Amphetamine addicts frequently allow their need for the drug to take over their lives. Users can become so obsessed with satisfying their drug habit that they ignore the most important people in their lives. Relationships with family and friends frequently deteriorate, and money problems may begin to develop as the addiction grows. In general, substance abuse is associated with increased rates of school failure, theft (usually to fund the drug habit), domestic violence, sexual assault, unemployment, and homelessness. People who are high on amphetamines are more likely to engage in risky behavior than people who do not take drugs. This can contribute to the spread of sexually transmitted diseases, including HIV (the human immunodeficiency virus, which can lead to acquired immunodeficiency syndrome [AIDS]).
Abuse of any amphetamine can have serious legal consequences. Amphetamines are controlled substances, meaning their use is regulated by certain federal laws. Under the terms of the Controlled Substances Act (CSA) of 1970, amphetamines are classified as Schedule II drugs. Schedule II drugs are prescription medications that have genuine medical uses but also pose a high risk for abuse and addiction. Schedule II drugs like dextroamphetamines require a doctor's prescription and carry a warning that states they "should be prescribed or dispensed sparingly." Pharmacies and hospitals that dispense Schedule II drugs must register with the U.S. Drug Enforcement Administration. In addition, limits are placed on the amount of dextroamphetamine produced by manufacturers for the United States each year.
Since the passage of the CSA, according to Andrew Weil and Winifred Rosen in From Chocolate to Morphine, "most cases of amphetamine abuse have involved legally manufactured and prescribed drugs." Most of the illicit dextroamphetamine supply, then, comes from actual prescriptions that are obtained, used, and sold illegally.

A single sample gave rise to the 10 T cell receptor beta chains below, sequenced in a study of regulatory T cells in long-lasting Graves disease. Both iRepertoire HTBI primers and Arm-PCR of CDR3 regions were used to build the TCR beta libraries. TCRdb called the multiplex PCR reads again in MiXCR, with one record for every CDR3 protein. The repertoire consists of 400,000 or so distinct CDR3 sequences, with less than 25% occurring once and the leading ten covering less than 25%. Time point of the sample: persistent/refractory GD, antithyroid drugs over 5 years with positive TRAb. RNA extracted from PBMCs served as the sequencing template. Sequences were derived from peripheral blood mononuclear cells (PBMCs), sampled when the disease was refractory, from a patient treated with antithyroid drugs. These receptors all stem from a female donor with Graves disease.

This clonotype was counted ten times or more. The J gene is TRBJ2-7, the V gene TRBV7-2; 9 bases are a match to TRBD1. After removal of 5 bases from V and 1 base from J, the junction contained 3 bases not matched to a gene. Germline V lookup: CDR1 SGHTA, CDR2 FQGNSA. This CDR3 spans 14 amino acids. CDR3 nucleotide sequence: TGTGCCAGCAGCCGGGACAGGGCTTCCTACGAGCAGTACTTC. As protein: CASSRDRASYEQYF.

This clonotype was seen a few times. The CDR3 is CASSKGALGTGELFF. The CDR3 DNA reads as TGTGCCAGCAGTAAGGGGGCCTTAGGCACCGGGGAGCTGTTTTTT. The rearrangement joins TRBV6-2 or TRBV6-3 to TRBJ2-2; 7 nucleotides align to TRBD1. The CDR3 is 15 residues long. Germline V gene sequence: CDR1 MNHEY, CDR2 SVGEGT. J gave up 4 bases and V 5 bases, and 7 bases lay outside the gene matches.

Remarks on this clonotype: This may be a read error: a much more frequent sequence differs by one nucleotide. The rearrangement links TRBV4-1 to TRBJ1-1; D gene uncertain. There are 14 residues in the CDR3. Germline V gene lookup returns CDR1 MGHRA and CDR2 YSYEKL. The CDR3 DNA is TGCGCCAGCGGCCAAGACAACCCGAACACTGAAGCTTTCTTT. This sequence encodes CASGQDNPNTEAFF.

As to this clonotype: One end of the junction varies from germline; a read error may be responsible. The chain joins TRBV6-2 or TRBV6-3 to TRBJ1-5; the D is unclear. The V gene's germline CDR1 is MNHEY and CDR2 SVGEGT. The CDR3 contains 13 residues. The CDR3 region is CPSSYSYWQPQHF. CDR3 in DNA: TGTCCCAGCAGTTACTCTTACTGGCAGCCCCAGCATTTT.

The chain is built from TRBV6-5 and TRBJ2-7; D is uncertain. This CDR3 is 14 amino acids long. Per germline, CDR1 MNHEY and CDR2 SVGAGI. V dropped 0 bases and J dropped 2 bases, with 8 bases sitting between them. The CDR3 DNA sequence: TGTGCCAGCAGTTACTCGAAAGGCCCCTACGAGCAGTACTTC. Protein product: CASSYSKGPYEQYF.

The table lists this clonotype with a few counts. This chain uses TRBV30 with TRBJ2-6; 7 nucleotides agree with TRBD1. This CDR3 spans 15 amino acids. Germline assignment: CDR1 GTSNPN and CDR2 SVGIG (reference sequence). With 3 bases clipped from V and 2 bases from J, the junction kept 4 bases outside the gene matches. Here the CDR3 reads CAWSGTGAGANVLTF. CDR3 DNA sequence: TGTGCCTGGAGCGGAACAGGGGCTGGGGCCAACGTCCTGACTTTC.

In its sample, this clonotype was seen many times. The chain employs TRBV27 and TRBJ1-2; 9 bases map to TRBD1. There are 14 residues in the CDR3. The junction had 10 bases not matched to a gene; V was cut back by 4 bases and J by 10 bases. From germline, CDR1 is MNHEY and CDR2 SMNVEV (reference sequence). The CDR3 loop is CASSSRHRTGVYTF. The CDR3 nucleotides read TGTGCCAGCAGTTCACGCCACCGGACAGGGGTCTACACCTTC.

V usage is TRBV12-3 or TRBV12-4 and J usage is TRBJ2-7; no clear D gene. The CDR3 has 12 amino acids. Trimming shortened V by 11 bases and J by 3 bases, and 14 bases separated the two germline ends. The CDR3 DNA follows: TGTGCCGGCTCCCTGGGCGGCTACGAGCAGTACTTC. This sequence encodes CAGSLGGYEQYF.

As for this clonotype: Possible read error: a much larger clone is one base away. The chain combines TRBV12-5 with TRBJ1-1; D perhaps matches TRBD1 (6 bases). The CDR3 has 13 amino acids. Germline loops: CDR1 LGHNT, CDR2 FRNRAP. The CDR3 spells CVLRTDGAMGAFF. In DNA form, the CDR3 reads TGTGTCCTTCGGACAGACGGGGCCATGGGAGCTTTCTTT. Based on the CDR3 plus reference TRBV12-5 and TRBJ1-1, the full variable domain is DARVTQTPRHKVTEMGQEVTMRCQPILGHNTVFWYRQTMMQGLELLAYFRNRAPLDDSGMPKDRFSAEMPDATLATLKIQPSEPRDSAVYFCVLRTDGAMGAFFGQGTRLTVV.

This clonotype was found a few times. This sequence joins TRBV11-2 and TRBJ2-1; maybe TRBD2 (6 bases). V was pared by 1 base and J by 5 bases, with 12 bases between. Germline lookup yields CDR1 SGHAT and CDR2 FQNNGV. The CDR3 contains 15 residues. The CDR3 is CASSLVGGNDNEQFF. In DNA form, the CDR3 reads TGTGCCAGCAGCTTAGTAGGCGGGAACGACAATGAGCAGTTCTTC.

Anyone convicted of transporting or dealing in dextroamphetamine in the United States faces up to twenty years in prison and a hefty fine for a first offense. Repeat offenders face even stiffer penalties. In the United Kingdom, amphetamines are designated a class B drug under the 1971 Misuse of Drugs Act. Possession carries a penalty of imprisonment for three months to five years, and dealing carries a sentence of six months to fourteen years, along with a possible fine.
For More Information
Beers, Mark H., and others. The Merck Manual of Medical Information, 2nd home ed. New York: Pocket Books, 2003.
Brecher, Edward M., and others. The Consumers Union Report on Licit and Illicit Drugs. Boston: Little Brown & Co., 1972.
Clayton, Lawrence. Amphetamines and Other Stimulants. New York: Rosen Publishing Group, 1994.
Gahlinger, Paul M. Illegal Drugs: A Complete Guide to Their History, Chemistry, Use, and Abuse. Las Vegas, NV: Sagebrush Press, 2001.
Kuhn, Cynthia, Scott Swartzwelder, Wilkie Wilson, and others. Buzzed: The Straight Facts about the Most Used and Abused Drugs from Alcohol to Ecstasy, 2nd ed. New York: W.W. Norton, 2003.
Physicians' Desk Reference, 59th ed. Montvale, NJ: Thomson PDR, 2004.
Weil, Andrew, and Winifred Rosen. From Chocolate to Morphine. New York: Houghton Mifflin, 1993, rev. 2004.
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Calello, Diane P., and Kevin C. Osterhoudt. "Acute Psychosis Associated with Therapeutic Use of Dextroamphetamine." Pediatrics (May, 2004): p. 1466.
Collier, Gene. "Pilots on the Go Might Not Know When to Stop." Post-Gazette (January 19, 2003).
Davis, Patti. "Dope: A Love Story." Time (May 7, 2001): p. 55.
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See also: Adderall; Amphetamines; Methamphetamine; Ritalin and Other Methylphenidates
Dextroamphetamine (Encyclopedia of Drugs, Alcohol, and Addictive Behavior)
This is the d-isomer of AMPHETAMINE. It is classified as a PSY-CHOMOTOR STIMULANT drug and is three to four times as potent as the l-isomer in eliciting central nervous system (CNS) excitatory effects. It is also more potent than the l-isomer in its ANORECTIC (appetite suppressant) activity, but slightly less potent in its cardiovascular actions. It is prescribed in the treatment of narcolepsy and OBESITY, although care must be taken in such prescribing because of the substantial ABUSE LIABILITY.
High-dose chronic use of dextroamphetamine can lead to the development of a toxic psychosis as well as to other physiological and behavioral problems. This toxicity became a problem in the United States in the 1960s, when substantial amounts of the drug were being taken for nonmedical reasons. Although still abused by some, dextroamphetamine is no longer the stimulant of choice for most psychomotor stimulant abusers.
(SEE ALSO: Amphetamine Epidemics; Cocaine)
MARIAN W. FISCHMAN